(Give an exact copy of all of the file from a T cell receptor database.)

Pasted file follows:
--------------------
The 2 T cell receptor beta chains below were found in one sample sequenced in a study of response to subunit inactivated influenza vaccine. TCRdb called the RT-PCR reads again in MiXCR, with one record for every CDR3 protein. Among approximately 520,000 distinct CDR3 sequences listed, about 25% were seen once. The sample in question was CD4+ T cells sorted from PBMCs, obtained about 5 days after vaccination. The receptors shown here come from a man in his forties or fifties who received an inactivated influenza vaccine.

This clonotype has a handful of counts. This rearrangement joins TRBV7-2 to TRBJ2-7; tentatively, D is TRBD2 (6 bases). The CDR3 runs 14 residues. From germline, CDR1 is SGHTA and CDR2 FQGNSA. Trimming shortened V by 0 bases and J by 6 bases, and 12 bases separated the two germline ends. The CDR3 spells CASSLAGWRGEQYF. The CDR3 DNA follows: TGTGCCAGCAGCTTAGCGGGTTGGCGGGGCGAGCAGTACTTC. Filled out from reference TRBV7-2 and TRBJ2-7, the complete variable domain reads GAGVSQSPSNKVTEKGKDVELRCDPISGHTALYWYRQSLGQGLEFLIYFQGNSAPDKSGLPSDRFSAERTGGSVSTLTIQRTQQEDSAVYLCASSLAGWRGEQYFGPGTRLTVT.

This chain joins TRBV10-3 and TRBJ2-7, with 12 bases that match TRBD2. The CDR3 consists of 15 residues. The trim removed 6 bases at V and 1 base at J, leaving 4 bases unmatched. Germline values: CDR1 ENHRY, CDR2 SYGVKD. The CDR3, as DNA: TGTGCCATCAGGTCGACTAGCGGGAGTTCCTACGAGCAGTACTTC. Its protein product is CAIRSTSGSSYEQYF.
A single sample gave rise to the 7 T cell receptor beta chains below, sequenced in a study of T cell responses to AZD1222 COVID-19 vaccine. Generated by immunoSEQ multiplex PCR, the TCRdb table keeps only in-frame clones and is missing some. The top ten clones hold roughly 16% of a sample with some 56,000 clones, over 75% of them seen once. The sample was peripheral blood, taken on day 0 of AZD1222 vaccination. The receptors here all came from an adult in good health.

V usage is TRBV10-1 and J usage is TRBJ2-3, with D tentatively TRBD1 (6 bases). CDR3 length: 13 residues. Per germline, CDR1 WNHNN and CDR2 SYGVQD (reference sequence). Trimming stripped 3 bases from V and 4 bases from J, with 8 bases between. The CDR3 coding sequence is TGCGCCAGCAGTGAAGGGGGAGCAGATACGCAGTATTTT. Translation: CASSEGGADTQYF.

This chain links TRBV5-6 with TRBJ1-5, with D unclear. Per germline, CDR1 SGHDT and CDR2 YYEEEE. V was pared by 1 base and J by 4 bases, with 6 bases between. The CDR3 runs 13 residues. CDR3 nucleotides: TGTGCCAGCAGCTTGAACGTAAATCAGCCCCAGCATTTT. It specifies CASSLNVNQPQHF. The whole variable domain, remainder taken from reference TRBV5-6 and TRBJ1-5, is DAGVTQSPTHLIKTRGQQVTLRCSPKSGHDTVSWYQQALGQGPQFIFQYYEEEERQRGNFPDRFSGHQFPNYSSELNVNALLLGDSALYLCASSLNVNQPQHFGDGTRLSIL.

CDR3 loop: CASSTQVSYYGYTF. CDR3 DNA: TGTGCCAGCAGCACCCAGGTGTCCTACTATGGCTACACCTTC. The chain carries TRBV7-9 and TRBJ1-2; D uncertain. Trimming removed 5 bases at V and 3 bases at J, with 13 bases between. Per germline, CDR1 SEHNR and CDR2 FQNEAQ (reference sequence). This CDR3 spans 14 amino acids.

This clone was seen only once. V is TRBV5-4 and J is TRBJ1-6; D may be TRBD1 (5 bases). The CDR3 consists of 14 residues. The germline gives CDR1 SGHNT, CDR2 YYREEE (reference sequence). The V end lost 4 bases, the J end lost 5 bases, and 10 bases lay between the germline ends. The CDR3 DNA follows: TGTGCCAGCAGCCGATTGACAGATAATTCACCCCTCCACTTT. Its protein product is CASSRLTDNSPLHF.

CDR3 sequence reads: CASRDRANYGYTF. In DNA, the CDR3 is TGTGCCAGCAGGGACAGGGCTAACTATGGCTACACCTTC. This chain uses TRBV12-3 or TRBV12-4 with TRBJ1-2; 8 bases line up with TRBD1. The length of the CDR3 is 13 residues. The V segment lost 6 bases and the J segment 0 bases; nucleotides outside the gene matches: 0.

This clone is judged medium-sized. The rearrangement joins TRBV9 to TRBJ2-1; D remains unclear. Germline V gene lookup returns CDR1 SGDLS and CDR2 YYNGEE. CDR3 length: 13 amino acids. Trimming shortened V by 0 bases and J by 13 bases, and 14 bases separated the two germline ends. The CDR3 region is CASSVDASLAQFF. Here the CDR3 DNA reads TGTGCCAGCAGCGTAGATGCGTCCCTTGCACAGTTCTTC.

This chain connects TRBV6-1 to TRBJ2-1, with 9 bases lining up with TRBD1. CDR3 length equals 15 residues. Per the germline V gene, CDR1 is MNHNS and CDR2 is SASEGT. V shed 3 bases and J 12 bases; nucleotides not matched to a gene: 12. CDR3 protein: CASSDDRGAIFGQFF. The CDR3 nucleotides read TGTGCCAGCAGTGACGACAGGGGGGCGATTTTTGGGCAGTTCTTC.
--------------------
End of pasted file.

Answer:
The 2 T cell receptor beta chains below were found in one sample sequenced in a study of response to subunit inactivated influenza vaccine. TCRdb called the RT-PCR reads again in MiXCR, with one record for every CDR3 protein. Among approximately 520,000 distinct CDR3 sequences listed, about 25% were seen once. The sample in question was CD4+ T cells sorted from PBMCs, obtained about 5 days after vaccination. The receptors shown here come from a man in his forties or fifties who received an inactivated influenza vaccine.

This clonotype has a handful of counts. This rearrangement joins TRBV7-2 to TRBJ2-7; tentatively, D is TRBD2 (6 bases). The CDR3 runs 14 residues. From germline, CDR1 is SGHTA and CDR2 FQGNSA. Trimming shortened V by 0 bases and J by 6 bases, and 12 bases separated the two germline ends. The CDR3 spells CASSLAGWRGEQYF. The CDR3 DNA follows: TGTGCCAGCAGCTTAGCGGGTTGGCGGGGCGAGCAGTACTTC. Filled out from reference TRBV7-2 and TRBJ2-7, the complete variable domain reads GAGVSQSPSNKVTEKGKDVELRCDPISGHTALYWYRQSLGQGLEFLIYFQGNSAPDKSGLPSDRFSAERTGGSVSTLTIQRTQQEDSAVYLCASSLAGWRGEQYFGPGTRLTVT.

This chain joins TRBV10-3 and TRBJ2-7, with 12 bases that match TRBD2. The CDR3 consists of 15 residues. The trim removed 6 bases at V and 1 base at J, leaving 4 bases unmatched. Germline values: CDR1 ENHRY, CDR2 SYGVKD. The CDR3, as DNA: TGTGCCATCAGGTCGACTAGCGGGAGTTCCTACGAGCAGTACTTC. Its protein product is CAIRSTSGSSYEQYF.
A single sample gave rise to the 7 T cell receptor beta chains below, sequenced in a study of T cell responses to AZD1222 COVID-19 vaccine. Generated by immunoSEQ multiplex PCR, the TCRdb table keeps only in-frame clones and is missing some. The top ten clones hold roughly 16% of a sample with some 56,000 clones, over 75% of them seen once. The sample was peripheral blood, taken on day 0 of AZD1222 vaccination. The receptors here all came from an adult in good health.

V usage is TRBV10-1 and J usage is TRBJ2-3, with D tentatively TRBD1 (6 bases). CDR3 length: 13 residues. Per germline, CDR1 WNHNN and CDR2 SYGVQD (reference sequence). Trimming stripped 3 bases from V and 4 bases from J, with 8 bases between. The CDR3 coding sequence is TGCGCCAGCAGTGAAGGGGGAGCAGATACGCAGTATTTT. Translation: CASSEGGADTQYF.

This chain links TRBV5-6 with TRBJ1-5, with D unclear. Per germline, CDR1 SGHDT and CDR2 YYEEEE. V was pared by 1 base and J by 4 bases, with 6 bases between. The CDR3 runs 13 residues. CDR3 nucleotides: TGTGCCAGCAGCTTGAACGTAAATCAGCCCCAGCATTTT. It specifies CASSLNVNQPQHF. The whole variable domain, remainder taken from reference TRBV5-6 and TRBJ1-5, is DAGVTQSPTHLIKTRGQQVTLRCSPKSGHDTVSWYQQALGQGPQFIFQYYEEEERQRGNFPDRFSGHQFPNYSSELNVNALLLGDSALYLCASSLNVNQPQHFGDGTRLSIL.

CDR3 loop: CASSTQVSYYGYTF. CDR3 DNA: TGTGCCAGCAGCACCCAGGTGTCCTACTATGGCTACACCTTC. The chain carries TRBV7-9 and TRBJ1-2; D uncertain. Trimming removed 5 bases at V and 3 bases at J, with 13 bases between. Per germline, CDR1 SEHNR and CDR2 FQNEAQ (reference sequence). This CDR3 spans 14 amino acids.

This clone was seen only once. V is TRBV5-4 and J is TRBJ1-6; D may be TRBD1 (5 bases). The CDR3 consists of 14 residues. The germline gives CDR1 SGHNT, CDR2 YYREEE (reference sequence). The V end lost 4 bases, the J end lost 5 bases, and 10 bases lay between the germline ends. The CDR3 DNA follows: TGTGCCAGCAGCCGATTGACAGATAATTCACCCCTCCACTTT. Its protein product is CASSRLTDNSPLHF.

CDR3 sequence reads: CASRDRANYGYTF. In DNA, the CDR3 is TGTGCCAGCAGGGACAGGGCTAACTATGGCTACACCTTC. This chain uses TRBV12-3 or TRBV12-4 with TRBJ1-2; 8 bases line up with TRBD1. The length of the CDR3 is 13 residues. The V segment lost 6 bases and the J segment 0 bases; nucleotides outside the gene matches: 0.

This clone is judged medium-sized. The rearrangement joins TRBV9 to TRBJ2-1; D remains unclear. Germline V gene lookup returns CDR1 SGDLS and CDR2 YYNGEE. CDR3 length: 13 amino acids. Trimming shortened V by 0 bases and J by 13 bases, and 14 bases separated the two germline ends. The CDR3 region is CASSVDASLAQFF. Here the CDR3 DNA reads TGTGCCAGCAGCGTAGATGCGTCCCTTGCACAGTTCTTC.

This chain connects TRBV6-1 to TRBJ2-1, with 9 bases lining up with TRBD1. CDR3 length equals 15 residues. Per the germline V gene, CDR1 is MNHNS and CDR2 is SASEGT. V shed 3 bases and J 12 bases; nucleotides not matched to a gene: 12. CDR3 protein: CASSDDRGAIFGQFF. The CDR3 nucleotides read TGTGCCAGCAGTGACGACAGGGGGGCGATTTTTGGGCAGTTCTTC.